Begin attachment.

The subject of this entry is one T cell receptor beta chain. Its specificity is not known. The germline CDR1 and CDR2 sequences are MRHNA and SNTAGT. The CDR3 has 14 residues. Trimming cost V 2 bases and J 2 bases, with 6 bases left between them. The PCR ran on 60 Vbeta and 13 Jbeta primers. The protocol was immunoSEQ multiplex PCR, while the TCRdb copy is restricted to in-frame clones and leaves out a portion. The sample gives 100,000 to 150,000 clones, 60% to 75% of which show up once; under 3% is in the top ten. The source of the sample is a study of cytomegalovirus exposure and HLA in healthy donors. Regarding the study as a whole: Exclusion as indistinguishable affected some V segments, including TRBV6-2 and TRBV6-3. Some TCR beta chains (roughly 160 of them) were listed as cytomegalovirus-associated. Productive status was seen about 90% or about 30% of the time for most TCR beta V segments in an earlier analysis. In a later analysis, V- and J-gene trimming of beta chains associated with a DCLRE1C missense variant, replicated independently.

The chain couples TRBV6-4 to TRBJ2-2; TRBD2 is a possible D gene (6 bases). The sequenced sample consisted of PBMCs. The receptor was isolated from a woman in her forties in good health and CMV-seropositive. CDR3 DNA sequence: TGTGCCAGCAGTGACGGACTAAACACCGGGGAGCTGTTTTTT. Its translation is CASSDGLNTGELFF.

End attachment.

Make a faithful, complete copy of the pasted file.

The subject of this entry is one T cell receptor beta chain. Its specificity is not known. The germline CDR1 and CDR2 sequences are MRHNA and SNTAGT. The CDR3 has 14 residues. Trimming cost V 2 bases and J 2 bases, with 6 bases left between them. The PCR ran on 60 Vbeta and 13 Jbeta primers. The protocol was immunoSEQ multiplex PCR, while the TCRdb copy is restricted to in-frame clones and leaves out a portion. The sample gives 100,000 to 150,000 clones, 60% to 75% of which show up once; under 3% is in the top ten. The source of the sample is a study of cytomegalovirus exposure and HLA in healthy donors. Regarding the study as a whole: Exclusion as indistinguishable affected some V segments, including TRBV6-2 and TRBV6-3. Some TCR beta chains (roughly 160 of them) were listed as cytomegalovirus-associated. Productive status was seen about 90% or about 30% of the time for most TCR beta V segments in an earlier analysis. In a later analysis, V- and J-gene trimming of beta chains associated with a DCLRE1C missense variant, replicated independently.

The chain couples TRBV6-4 to TRBJ2-2; TRBD2 is a possible D gene (6 bases). The sequenced sample consisted of PBMCs. The receptor was isolated from a woman in her forties in good health and CMV-seropositive. CDR3 DNA sequence: TGTGCCAGCAGTGACGGACTAAACACCGGGGAGCTGTTTTTT. Its translation is CASSDGLNTGELFF.